# Computer Graphics

John E. Howland
Department of Computer Science
Trinity University
715 Stadium Drive
San Antonio, Texas 78212-7200
Voice: (210) 999-7364
Fax: (210) 999-7477
E-mail: jhowland@Ariel.CS.Trinity.Edu
Web: http://WWW.CS.Trinity.Edu/~jhowland/

October 24, 2005

### Abstract:

An introduction to some of the key ideas in computer graphics is given. Modeling, 2D and 3D viewing, transformations and related ideas from linear algebra are presented.

Subject Areas: Computer Graphics.

Keywords: 2D Viewing, 3D Viewing, modeling, linear algebra.

# 1 Introduction

Computer graphics deals with the problem of image synthesis. Given a model (usually mathematically based) the problem of computer graphics is to produce realistic image data which may be viewed on a graphics display device. The process of producing the image data from the scene model is called rendering. That images are synthesized from mathematical models implies that computer graphics is a mathematcally based subject. Image synthesis involves the physics of light, properties of materials, etc. Animated imagery involves simulation theory, finite element analysis, kinematics, sampling theory and other mathmatically based fields. The study of computer graphics necessarily involves the study of many areas of mathematics. In the following sections we give an elementary view of some of these topics. Students who have an interest in computer graphics should study as much mathematics as possible.

The reverse problem of starting with image data and recovering information is called image processing.

# 2 2D Viewing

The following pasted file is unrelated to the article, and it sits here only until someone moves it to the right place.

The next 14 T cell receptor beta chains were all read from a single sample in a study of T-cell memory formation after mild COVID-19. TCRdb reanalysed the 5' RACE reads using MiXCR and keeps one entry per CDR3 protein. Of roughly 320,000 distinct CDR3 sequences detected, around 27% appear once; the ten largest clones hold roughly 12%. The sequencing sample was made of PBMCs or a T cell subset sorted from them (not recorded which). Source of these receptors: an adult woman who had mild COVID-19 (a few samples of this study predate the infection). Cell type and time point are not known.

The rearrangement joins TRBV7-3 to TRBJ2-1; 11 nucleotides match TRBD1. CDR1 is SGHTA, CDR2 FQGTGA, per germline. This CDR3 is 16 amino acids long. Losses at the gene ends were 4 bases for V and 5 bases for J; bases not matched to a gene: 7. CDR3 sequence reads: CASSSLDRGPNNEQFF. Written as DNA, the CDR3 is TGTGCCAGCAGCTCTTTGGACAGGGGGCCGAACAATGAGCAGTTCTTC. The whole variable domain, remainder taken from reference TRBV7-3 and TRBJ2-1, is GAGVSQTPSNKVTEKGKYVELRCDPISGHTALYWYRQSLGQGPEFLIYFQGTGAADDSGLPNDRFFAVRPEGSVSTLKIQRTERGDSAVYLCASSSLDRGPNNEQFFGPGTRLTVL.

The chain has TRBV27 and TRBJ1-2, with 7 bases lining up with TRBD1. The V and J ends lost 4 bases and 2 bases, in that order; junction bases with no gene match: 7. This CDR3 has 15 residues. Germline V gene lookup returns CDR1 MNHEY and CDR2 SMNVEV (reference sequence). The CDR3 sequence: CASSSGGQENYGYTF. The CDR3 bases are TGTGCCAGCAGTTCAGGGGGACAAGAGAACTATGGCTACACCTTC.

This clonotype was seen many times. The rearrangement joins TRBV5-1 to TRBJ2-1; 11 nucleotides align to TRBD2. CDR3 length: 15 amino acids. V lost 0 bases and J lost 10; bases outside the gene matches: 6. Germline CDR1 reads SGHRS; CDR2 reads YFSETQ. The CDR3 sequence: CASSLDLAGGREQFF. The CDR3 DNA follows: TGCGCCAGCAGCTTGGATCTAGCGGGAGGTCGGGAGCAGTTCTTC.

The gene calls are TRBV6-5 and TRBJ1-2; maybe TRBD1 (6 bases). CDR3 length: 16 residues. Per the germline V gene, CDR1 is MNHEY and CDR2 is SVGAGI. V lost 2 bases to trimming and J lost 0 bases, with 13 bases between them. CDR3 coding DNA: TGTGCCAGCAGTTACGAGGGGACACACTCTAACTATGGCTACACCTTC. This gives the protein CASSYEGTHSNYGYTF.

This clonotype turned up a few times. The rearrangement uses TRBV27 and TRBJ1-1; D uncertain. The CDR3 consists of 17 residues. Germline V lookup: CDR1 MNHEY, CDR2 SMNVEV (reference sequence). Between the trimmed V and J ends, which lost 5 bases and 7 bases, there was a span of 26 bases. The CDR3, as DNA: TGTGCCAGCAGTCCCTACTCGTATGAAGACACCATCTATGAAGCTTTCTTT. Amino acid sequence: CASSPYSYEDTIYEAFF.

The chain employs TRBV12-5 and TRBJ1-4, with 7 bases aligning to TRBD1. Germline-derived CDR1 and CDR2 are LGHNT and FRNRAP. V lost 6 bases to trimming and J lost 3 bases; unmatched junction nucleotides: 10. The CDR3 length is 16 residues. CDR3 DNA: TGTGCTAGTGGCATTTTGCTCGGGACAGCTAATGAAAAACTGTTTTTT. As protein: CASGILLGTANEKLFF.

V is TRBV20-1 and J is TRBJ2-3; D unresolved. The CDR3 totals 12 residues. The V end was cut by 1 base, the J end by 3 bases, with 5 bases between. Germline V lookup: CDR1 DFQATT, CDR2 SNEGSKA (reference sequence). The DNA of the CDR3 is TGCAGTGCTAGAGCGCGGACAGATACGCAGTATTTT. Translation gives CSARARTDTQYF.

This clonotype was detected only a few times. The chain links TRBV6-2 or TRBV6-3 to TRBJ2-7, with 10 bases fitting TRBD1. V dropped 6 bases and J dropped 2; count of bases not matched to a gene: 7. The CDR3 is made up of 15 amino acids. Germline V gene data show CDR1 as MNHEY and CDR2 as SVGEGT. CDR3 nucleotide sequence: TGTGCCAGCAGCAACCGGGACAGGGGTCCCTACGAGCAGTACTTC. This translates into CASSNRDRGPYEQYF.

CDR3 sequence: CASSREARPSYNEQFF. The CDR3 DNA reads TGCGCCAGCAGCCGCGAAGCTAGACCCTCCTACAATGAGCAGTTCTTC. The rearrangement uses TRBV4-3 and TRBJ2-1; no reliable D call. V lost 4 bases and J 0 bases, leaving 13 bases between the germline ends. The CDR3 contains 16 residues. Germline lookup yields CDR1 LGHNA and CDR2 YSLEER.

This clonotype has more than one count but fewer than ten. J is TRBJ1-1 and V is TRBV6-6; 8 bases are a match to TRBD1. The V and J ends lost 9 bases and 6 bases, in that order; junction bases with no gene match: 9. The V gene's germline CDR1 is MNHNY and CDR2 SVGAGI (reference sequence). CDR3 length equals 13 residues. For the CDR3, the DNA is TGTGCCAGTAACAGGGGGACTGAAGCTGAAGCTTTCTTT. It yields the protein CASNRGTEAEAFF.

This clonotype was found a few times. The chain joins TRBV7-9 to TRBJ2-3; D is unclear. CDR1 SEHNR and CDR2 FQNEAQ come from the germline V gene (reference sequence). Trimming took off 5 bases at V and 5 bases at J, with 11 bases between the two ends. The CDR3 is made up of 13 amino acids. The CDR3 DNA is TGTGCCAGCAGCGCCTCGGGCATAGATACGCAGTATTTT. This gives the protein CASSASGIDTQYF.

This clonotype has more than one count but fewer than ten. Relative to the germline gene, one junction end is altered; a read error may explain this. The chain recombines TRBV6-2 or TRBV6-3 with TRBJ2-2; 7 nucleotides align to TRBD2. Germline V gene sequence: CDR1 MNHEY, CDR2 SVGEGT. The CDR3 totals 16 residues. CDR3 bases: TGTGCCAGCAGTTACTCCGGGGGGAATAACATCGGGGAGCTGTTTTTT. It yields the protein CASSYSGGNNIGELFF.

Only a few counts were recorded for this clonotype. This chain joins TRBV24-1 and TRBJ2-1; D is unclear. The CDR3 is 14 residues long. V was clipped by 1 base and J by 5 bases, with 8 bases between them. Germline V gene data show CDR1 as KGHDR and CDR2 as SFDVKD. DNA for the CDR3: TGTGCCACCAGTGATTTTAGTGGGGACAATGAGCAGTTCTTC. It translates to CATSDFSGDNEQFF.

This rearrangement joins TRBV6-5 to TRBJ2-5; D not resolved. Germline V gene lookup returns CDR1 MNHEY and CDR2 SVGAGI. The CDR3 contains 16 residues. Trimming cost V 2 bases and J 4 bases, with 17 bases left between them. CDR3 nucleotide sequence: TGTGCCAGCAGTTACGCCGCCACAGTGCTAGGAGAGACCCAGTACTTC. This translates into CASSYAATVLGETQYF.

We now consider the problem of representing 2D graphics images which may be drawn as a sequence of connected line segments. Such images may be represented as a matrix of 2D points .

The J programming notation [Hui 2001] is used to describe the viewing transformations and data object representations.

For example:

   [ square =: 5 2 $0 0 10 0 10 10 0 10 0 0 0 0 10 0 10 10 0 10 0 0  represents the square shown in Figure 1 The idea behind this representation is that the first point represents the starting point of the first line segment drawn while the second point represents the end of the first line segment and the starting point of the second line segment. The drawing of line segments continues in similar fashion until all line segments have been drawn. A matrix having points describes a figure consisting of line segments. It is sometimes useful to think of each pair of consecutive points in this matrix representation, as as a vector so that the square shown in Figure 1 is the result of drawing the vectors shown in Figure 2. # 3 Rotation Suppose we wish to rotate a figure around the origin of our 2D coordinate system. Figure 3 shows the point being rotated degrees (by convention, counter clock-wise direction is positive) about the origin. The equations for changes in the and coordinates are:  (1) If we consider the coordinates of the point as a one row two column matrix and the matrix then, given the J definition for matrix product, mp =: +/ . *, we can write Equations (1) as the matrix equation  (2) We can define a J monad, rotate, which produces the rotation matrix. This monad is applied to an angle, expressed in degrees. Positive angles are measured in a counter-clockwise direction by convention.  rotate =: monad def '2 2$ 1 1 _1 1 * 2 1 1 2 o. (o. y.) % 180'
rotate 90
0 1
_1 0
rotate 360
1 _2.44921e_16
2.44921e_16            1


We can rotate the square of Figure 1 by:

   square mp rotate 90
0  0
0 10
_10 10
_10  0
0  0


producing the square shown in Figure 4.

# 4 Scaling

Next we consider the problem of scaling (changing the size of) a 2D line drawing. Size changes are always made from the origin of the coordinate system. The equations for changes in the and coordinates are:

 (3)

As before, we consider the coordinates of the point as a one row two column matrix and the matrix

then, we can write Equations (3) as the matrix equation

 (4)

We next define a J monad, scale, which produces the scale matrix. This monad is applied to a list of two scale factors for and respectively.